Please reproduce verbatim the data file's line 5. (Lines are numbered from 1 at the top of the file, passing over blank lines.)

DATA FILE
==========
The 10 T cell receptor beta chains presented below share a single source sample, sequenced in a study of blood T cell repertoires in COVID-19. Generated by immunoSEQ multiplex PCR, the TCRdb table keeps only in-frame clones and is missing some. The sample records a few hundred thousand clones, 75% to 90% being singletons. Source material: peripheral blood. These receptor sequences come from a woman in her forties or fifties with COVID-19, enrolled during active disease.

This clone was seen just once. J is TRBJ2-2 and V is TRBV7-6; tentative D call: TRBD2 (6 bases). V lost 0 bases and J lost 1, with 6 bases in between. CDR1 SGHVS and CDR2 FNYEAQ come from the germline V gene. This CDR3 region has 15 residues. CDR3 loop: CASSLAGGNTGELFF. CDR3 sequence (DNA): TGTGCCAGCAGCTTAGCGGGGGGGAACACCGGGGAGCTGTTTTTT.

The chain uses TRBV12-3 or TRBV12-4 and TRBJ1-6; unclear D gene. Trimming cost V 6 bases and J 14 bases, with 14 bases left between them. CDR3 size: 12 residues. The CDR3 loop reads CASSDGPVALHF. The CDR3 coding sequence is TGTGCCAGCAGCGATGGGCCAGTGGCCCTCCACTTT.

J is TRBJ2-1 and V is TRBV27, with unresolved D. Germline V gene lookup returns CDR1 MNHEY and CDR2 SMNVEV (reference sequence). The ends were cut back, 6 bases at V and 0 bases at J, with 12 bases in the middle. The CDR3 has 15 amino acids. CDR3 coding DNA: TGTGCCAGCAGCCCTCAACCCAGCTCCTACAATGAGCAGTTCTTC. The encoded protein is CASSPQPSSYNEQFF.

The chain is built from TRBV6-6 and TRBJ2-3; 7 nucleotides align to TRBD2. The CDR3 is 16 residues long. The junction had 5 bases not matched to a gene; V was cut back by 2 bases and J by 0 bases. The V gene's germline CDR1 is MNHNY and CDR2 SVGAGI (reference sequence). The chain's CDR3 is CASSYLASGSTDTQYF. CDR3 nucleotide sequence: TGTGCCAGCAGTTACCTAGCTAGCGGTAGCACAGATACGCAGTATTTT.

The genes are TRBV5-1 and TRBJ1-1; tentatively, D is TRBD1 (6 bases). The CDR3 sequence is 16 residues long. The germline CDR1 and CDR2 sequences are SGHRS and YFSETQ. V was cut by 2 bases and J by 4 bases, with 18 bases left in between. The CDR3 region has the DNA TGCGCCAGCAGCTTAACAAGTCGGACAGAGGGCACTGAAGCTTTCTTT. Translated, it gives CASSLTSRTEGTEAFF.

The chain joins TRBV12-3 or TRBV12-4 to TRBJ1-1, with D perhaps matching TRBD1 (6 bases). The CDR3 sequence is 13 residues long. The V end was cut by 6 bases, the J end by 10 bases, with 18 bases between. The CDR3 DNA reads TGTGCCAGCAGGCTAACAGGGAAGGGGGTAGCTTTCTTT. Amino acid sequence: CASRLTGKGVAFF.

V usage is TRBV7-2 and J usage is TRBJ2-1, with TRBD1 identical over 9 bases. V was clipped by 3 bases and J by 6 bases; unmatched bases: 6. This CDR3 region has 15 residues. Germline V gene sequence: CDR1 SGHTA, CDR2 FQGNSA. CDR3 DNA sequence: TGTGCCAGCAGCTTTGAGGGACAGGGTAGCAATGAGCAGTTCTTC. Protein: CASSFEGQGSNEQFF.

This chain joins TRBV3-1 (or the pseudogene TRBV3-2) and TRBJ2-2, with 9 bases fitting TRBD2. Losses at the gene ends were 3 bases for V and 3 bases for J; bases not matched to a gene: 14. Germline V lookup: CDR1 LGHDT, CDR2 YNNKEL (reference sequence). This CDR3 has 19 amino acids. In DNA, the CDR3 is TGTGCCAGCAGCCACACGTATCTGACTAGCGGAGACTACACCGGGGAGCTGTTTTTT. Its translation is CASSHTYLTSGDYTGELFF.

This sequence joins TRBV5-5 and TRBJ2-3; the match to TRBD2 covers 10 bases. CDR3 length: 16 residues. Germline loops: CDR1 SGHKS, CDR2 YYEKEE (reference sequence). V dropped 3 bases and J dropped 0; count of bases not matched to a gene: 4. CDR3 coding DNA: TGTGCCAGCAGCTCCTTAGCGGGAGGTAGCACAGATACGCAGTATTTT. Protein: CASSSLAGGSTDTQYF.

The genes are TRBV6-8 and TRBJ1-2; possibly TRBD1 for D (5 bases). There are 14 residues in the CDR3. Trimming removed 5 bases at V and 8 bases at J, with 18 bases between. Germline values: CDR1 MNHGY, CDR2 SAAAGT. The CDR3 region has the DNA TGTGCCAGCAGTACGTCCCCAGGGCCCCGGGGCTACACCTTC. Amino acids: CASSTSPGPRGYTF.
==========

The chain is built from TRBV6-6 and TRBJ2-3; 7 nucleotides align to TRBD2. The CDR3 is 16 residues long. The junction had 5 bases not matched to a gene; V was cut back by 2 bases and J by 0 bases. The V gene's germline CDR1 is MNHNY and CDR2 SVGAGI (reference sequence). The chain's CDR3 is CASSYLASGSTDTQYF. CDR3 nucleotide sequence: TGTGCCAGCAGTTACCTAGCTAGCGGTAGCACAGATACGCAGTATTTT.